History : Jul-Aug 2018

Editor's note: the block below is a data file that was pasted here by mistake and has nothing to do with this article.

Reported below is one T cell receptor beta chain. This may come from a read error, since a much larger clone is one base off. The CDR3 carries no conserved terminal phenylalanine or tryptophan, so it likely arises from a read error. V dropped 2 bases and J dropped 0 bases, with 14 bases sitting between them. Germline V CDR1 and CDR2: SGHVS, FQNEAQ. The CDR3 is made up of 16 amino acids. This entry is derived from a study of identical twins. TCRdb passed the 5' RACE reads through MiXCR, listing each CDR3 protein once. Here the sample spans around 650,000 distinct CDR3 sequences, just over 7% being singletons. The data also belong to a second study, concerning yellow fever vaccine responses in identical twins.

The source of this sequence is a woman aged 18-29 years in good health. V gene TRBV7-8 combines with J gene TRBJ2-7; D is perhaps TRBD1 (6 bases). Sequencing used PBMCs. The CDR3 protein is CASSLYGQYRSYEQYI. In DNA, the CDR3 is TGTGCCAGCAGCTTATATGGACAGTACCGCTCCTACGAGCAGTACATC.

62 JULY/AUGUST 2018 pastimes—hunting, hawking, and riding. But when Philip asked to marry Elizabeth, claiming he would take no less care of the affairs of “the sister whom I love so much, than I take of my own,” his reasons were strategic. After a long en- gagement, the heir to the French throne, Francis, had married Elizabeth’s Catholic cousin Mary Stuart, Queen of Scots, cementing an alliance that threatened Spain as much as England. An Anglo- Spanish alliance seemed prudent. Philip insisted, however, that Elizabeth first abandon her faith—a step too far for the young English queen. Perhaps that is why she stalled and ultimately turned him down, making the Spaniard the first of many failed candidates to attempt to marry the new monarch. They nev- ertheless remained on good terms, but their re- lationship would deteriorate in years to come. Both Philip and Elizabeth believed that mon- archs were chosen by God. That God, however, was worshipped differently. As Protestants and Catholics fought all across Europe, the conflict L.RICCIARINI/PRISMA T HE REVOLT OF THE NETHERLANDS dragged Philip into a long war that would sap his resources, and leave Elizabeth strengthened. The picture above, a 1590 Flemish allegory, shows Philip riding a cow—representing the wealthy Dutch—whose resources are being milked through taxation by Philip’s ruthless commander, the Duke of Alba. Despite Spanish efforts to control and exploit the cow, the creature is willingly let- ting itself be led by Elizabeth to the right. Problems in the Spanish Netherlands, which Philip had inherited from his father, Charles V, began roughly around the beginning of Elizabeth’s reign, in the 1560s. The region’s mainly Catholic magnates resented Philip’s meddling in their rule, while hard-line Protestant Calvinists chafed under the repressive measures of the Inquisition. In 1567 Philip sent Alba to break the power of the magnates and impose taxation and religious uniformity. Alba’s long reign of terror sparked a gen- eral revolt, during which Philip’s unpaid troops undertook frequent orgies of pillaging. The region’s many Protestant refugees became radicalized as pirates known as the Sea Beggars, who preyed on Spanish shipping. Despite the lack of social and religious unity among the different Dutch factions, they were greatly embold- ened by the spectacular defeat by Elizabeth of Philip’s Armada in 1588. By the 1590s Dutch independence was only a matter of time. Dutch victories had weakened Spain and provided Elizabeth with a Protestant ally across the North Sea. REBELLION “COWS” A KING GRANGER/ALBUM POLITICAL ALLEGORY OF 1590 SHOWING HOW THE NETHERLANDS REVOLT NUDGED THE BALANCE OF POWER IN FAVOR OF ELIZABETH.